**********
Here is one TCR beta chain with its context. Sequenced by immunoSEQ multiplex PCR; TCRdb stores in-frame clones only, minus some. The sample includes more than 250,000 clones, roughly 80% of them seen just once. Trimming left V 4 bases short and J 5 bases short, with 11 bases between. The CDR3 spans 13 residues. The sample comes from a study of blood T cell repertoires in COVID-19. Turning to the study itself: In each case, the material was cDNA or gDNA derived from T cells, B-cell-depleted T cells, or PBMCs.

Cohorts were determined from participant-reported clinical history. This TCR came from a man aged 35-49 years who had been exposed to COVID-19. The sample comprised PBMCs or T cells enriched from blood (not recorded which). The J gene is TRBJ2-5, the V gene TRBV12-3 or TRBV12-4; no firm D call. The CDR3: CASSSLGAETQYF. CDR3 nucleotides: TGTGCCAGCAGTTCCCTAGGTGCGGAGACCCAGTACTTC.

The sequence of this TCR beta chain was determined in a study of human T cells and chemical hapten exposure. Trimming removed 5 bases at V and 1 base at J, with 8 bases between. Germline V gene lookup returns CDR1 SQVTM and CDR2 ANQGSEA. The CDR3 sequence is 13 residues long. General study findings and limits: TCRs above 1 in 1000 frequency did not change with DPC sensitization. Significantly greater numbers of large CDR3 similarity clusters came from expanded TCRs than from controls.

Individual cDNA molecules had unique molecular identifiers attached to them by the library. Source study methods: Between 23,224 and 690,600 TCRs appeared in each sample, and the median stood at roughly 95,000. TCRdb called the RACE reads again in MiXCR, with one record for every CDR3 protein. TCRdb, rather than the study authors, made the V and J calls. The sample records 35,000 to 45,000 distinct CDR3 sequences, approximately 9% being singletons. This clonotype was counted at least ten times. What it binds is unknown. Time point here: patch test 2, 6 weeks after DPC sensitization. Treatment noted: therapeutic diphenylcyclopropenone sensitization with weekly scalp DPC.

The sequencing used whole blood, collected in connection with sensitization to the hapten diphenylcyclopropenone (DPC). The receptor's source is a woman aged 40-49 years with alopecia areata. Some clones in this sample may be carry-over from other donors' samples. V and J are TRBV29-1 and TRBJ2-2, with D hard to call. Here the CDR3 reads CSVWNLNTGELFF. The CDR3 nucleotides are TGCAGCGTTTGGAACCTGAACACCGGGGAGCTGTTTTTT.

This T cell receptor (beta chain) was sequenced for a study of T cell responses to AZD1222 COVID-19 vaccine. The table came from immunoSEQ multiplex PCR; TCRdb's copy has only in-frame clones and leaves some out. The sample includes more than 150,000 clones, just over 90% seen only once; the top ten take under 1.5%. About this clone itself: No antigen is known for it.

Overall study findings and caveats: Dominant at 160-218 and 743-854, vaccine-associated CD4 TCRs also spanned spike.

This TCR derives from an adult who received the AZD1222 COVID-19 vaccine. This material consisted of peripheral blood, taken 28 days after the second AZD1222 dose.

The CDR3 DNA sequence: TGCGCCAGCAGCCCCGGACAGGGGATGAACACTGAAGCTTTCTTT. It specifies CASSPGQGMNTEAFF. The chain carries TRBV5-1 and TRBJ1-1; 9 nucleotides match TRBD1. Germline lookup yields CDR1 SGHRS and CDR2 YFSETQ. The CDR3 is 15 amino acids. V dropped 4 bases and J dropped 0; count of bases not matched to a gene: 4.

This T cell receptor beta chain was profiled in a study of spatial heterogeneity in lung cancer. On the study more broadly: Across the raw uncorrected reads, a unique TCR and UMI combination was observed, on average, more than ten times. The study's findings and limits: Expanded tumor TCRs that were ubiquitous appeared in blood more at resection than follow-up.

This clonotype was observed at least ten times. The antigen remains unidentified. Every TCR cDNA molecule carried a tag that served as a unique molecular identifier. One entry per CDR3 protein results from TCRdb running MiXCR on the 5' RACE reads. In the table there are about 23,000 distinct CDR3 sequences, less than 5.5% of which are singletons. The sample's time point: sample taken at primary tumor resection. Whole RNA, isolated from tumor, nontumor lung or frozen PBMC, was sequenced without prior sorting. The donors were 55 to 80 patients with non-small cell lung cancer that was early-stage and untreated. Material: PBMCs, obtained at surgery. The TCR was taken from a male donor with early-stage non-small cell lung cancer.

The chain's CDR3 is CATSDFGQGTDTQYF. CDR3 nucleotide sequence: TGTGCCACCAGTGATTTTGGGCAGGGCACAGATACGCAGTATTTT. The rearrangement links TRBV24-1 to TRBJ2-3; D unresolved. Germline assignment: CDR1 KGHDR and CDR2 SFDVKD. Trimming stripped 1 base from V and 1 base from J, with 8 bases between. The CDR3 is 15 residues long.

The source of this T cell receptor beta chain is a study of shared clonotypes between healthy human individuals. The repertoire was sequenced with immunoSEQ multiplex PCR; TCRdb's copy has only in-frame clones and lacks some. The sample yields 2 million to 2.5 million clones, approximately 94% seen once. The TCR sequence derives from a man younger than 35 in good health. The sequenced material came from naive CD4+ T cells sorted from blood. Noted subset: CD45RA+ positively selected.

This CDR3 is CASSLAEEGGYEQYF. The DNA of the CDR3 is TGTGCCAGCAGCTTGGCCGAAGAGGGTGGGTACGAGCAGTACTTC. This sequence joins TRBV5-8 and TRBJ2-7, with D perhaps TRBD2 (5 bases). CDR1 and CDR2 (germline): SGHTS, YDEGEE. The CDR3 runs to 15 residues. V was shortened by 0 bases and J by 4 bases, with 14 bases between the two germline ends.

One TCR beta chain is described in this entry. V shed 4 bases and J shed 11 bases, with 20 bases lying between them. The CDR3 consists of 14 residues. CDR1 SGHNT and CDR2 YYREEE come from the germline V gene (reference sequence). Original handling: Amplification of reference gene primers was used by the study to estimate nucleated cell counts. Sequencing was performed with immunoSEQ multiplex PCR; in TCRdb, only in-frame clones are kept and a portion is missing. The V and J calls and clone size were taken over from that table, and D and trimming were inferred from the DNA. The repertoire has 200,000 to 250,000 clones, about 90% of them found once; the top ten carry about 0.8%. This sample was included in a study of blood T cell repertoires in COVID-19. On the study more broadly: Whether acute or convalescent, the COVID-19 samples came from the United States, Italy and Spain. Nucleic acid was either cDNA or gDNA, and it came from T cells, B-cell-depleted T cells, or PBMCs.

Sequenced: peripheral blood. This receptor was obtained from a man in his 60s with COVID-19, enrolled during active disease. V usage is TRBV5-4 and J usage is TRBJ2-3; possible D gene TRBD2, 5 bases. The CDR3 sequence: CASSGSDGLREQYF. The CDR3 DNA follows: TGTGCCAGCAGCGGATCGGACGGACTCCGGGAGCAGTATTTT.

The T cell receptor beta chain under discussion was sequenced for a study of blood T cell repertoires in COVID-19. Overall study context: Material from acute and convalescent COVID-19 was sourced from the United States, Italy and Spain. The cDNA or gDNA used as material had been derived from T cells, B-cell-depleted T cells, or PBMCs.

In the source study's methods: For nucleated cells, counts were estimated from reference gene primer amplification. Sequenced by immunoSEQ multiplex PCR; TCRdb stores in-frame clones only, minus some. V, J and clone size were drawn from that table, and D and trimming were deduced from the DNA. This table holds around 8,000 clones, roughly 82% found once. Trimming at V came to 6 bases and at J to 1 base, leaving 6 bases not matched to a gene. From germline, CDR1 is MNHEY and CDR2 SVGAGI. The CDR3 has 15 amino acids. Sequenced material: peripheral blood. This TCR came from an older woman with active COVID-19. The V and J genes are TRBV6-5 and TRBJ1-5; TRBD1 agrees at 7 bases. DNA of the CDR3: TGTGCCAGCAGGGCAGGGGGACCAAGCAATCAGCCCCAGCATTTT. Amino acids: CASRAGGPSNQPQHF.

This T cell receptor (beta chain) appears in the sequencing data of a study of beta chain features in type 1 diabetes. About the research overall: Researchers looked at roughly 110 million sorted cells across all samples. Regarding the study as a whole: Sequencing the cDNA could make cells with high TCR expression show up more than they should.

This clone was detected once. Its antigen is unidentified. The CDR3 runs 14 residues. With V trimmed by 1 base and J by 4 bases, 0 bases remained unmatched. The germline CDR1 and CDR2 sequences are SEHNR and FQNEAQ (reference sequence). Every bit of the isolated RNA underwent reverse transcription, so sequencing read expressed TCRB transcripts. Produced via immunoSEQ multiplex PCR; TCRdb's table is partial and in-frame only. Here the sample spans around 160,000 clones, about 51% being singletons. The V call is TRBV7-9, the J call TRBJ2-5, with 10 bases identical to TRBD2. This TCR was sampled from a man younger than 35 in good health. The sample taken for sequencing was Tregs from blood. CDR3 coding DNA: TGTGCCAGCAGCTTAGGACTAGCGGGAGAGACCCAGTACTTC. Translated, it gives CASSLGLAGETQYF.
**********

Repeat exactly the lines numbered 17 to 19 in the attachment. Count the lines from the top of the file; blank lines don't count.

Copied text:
The T cell receptor beta chain under discussion was sequenced for a study of blood T cell repertoires in COVID-19. Overall study context: Material from acute and convalescent COVID-19 was sourced from the United States, Italy and Spain. The cDNA or gDNA used as material had been derived from T cells, B-cell-depleted T cells, or PBMCs.

In the source study's methods: For nucleated cells, counts were estimated from reference gene primer amplification. Sequenced by immunoSEQ multiplex PCR; TCRdb stores in-frame clones only, minus some. V, J and clone size were drawn from that table, and D and trimming were deduced from the DNA. This table holds around 8,000 clones, roughly 82% found once. Trimming at V came to 6 bases and at J to 1 base, leaving 6 bases not matched to a gene. From germline, CDR1 is MNHEY and CDR2 SVGAGI. The CDR3 has 15 amino acids. Sequenced material: peripheral blood. This TCR came from an older woman with active COVID-19. The V and J genes are TRBV6-5 and TRBJ1-5; TRBD1 agrees at 7 bases. DNA of the CDR3: TGTGCCAGCAGGGCAGGGGGACCAAGCAATCAGCCCCAGCATTTT. Amino acids: CASRAGGPSNQPQHF.

This T cell receptor (beta chain) appears in the sequencing data of a study of beta chain features in type 1 diabetes. About the research overall: Researchers looked at roughly 110 million sorted cells across all samples. Regarding the study as a whole: Sequencing the cDNA could make cells with high TCR expression show up more than they should.